Thursday, August 11, 2011

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Born Again 13: God's in the Heart-Changing Business

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Sharon's previous letter had raised a couple of critical concerns.  First, she'd been conditioned to think of the term "born again" as something of a derogatory.  Of course, Jesus emphasized the need for spiritual rebirth in very clear terms, and so she'd need to be able to separate Biblical mandate from the catch-phrase.  I started there:
I understand your hang-up with the term "born again". I'm pretty anti-cliché by nature, and tend to be a little (over)critical about certain habits of the church.
I really am, as any regular reader of this blog would know--probably to a fault, in that it makes me a bit reactionary.  Be that as it may, this text and the concept were no less real and relevant to where Sharon stood at that moment.  So:
However, the concept of being born again goes back to Jesus himself in John 3. This is a rather long passage, but worth quoting in full:
Now there was a Pharisee, a man named Nicodemus who was a member the Jewish ruling council. He came to Jesus at night and said, "Rabbi, we know that you are a teacher who has come from God. For no one could perform the signs you are doing if God were not with him."

Jesus replied, "Very truly I tell you, no one can see the kingdom of God unless they are born again."

Jesus answered, "Very truly I tell you, no one can enter the kingdom of God unless they are born of water and the Spirit. Flesh gives birth to flesh, but the Spirit gives birth to spirit. You should not be surprised at my saying, 'You must be born again.' The wind blows wherever it pleases. You hear its sound, but you cannot tell where it comes from or where it is going. So it is with everyone born of the Spirit."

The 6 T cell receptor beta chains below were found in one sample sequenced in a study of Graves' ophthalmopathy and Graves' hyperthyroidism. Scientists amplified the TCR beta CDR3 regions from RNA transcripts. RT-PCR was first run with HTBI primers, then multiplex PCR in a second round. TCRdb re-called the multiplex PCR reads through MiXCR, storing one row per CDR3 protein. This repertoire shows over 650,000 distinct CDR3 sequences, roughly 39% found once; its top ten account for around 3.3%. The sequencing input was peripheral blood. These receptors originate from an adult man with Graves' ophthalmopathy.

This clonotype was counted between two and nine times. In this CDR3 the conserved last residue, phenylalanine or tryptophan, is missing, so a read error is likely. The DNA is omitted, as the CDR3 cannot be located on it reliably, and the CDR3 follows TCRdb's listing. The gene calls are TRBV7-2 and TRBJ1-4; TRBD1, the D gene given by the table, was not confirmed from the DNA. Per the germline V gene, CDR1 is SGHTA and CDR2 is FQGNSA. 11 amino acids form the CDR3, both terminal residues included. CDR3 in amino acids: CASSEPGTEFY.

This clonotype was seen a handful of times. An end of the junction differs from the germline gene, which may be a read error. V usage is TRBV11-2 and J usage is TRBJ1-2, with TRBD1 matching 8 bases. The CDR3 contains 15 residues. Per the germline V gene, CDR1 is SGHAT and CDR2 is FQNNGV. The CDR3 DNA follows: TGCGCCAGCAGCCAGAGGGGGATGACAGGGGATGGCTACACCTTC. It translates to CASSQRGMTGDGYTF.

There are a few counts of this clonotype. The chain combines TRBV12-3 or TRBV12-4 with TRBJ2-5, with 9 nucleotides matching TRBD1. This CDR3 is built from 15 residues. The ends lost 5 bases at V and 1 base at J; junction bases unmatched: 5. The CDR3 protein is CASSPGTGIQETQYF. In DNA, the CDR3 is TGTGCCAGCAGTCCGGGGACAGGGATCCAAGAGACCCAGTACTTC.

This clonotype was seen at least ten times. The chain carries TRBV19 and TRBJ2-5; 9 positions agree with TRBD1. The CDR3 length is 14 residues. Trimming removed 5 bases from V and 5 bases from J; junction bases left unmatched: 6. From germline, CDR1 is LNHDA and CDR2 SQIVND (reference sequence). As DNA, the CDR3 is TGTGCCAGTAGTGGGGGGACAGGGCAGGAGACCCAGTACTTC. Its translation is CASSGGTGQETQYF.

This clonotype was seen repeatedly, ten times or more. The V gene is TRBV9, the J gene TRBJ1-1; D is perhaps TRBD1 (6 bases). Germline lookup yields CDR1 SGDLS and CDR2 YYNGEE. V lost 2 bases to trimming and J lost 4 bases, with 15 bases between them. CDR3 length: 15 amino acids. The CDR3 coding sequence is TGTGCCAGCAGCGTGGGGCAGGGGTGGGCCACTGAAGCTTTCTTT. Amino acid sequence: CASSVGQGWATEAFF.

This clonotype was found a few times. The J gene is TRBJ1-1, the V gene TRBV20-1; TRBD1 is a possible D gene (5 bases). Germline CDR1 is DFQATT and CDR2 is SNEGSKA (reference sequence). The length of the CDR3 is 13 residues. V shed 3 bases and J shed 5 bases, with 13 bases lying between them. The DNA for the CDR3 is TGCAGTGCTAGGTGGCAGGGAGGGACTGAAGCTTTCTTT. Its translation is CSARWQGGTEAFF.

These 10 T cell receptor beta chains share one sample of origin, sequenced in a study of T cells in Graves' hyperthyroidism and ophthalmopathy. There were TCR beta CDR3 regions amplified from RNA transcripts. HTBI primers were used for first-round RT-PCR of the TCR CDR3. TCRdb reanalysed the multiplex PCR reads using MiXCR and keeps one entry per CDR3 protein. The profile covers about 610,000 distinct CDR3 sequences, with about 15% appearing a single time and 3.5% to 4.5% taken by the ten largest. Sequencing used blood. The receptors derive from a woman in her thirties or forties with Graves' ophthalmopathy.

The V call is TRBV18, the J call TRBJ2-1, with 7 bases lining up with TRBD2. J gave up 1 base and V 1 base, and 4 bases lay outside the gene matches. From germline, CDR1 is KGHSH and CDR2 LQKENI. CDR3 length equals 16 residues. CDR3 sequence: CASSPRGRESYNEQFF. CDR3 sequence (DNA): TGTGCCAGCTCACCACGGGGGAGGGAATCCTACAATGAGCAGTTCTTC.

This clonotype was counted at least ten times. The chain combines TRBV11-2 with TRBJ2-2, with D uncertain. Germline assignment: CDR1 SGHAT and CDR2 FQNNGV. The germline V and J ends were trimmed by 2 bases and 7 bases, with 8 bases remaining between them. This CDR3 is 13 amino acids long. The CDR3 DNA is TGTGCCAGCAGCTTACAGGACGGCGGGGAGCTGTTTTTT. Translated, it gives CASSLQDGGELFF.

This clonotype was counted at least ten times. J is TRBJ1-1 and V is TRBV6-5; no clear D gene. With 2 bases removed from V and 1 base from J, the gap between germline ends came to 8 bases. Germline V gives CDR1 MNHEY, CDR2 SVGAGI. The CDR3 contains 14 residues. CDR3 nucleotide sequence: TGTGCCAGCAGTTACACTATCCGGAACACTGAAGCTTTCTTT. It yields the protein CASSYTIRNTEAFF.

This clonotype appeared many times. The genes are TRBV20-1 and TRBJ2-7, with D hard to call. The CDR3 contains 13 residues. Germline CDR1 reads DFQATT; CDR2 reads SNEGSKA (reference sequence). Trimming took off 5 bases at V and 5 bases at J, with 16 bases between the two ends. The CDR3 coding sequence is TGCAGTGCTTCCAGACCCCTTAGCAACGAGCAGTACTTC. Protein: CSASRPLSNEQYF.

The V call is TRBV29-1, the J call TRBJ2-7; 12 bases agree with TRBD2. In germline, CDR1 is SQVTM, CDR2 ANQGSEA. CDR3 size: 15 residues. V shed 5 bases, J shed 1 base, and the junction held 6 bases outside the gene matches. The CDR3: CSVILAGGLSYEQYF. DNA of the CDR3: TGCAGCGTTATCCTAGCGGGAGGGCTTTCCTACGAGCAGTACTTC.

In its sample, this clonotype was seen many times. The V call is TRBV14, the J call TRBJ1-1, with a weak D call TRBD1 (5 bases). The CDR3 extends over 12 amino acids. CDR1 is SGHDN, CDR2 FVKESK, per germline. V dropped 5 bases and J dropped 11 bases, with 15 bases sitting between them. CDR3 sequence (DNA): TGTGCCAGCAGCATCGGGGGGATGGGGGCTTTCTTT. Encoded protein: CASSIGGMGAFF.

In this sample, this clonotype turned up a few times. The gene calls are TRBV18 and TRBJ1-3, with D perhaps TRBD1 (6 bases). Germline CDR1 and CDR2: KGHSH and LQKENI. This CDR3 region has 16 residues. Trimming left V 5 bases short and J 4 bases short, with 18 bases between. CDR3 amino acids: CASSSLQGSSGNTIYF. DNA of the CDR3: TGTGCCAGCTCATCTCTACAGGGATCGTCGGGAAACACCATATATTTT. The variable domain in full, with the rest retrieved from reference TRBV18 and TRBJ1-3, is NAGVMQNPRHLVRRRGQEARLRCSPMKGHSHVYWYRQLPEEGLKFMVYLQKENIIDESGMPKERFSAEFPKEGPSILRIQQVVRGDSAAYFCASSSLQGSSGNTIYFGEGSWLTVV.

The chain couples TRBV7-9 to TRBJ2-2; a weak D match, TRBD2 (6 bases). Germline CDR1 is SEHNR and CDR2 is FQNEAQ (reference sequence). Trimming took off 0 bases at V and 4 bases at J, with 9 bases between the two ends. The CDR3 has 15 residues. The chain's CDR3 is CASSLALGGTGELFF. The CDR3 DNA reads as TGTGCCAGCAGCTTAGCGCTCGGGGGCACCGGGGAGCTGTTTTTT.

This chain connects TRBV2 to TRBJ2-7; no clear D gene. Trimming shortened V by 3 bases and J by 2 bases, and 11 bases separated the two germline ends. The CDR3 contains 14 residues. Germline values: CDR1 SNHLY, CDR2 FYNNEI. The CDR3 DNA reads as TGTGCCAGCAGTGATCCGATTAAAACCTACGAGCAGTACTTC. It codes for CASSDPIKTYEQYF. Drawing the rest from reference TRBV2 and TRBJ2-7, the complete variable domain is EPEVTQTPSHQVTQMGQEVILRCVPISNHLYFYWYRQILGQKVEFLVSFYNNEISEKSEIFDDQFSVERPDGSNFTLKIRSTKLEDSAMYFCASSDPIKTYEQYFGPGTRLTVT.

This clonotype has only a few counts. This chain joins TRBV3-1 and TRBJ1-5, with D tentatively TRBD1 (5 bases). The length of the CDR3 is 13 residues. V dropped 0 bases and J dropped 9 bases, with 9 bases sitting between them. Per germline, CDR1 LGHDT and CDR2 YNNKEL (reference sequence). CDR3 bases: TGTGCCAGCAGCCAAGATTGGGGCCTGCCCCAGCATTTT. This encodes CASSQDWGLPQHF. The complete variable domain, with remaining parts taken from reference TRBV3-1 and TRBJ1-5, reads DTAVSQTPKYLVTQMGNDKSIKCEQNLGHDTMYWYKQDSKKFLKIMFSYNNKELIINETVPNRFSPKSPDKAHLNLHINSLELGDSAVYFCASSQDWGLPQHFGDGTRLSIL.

"How can this be?" Nicodemus asked."

"You are Israel's teacher," said Jesus, "and do you not understand these things? Very truly I tell you, we speak of what we know, and we testify to what we have seen, but still you people do not accept our testimony. I have spoken to you of earthly things and you do not believe; how then will you believe if I speak of heavenly things? No one has ever gone into heaven except the one who came from heaven--the Son of Man. Just as Moses lifted up the snake in the wilderness, so the Son of Man must be lifted up, that everyone who believes may have eternal life in him."

"For God so loved the world that he gave his one and only Son, that whoever believes in him shall not perish but have eternal life."
I thought about ending here, but everybody ends here, and I often worry that we lose the larger meaning.  In fact, John 3:16 itself has become shockingly cliche, having been relentlessly robbed of its context and trivialized on a billion bumper stickers and football game signs.  Everyone has been told God loves them.  Far fewer have been told why it matters or what their response must therefore be.
"For God did not send his Son into the world to condemn the world, but to save the world through him. Whoever believes in him is not condemned, but whoever does not believe stands condemned already because they have not believed in the name of God's one and only Son. This is the verdict: Light has come into the world, but people loved darkness instead of light because their deeds were evil. Everyone who does evil hates the light, and will not come into the light for fear that their deeds will be exposed. But whoever lives by the truth comes into the light, so that it may be seen plainly that what they have done has been done in the sight of God."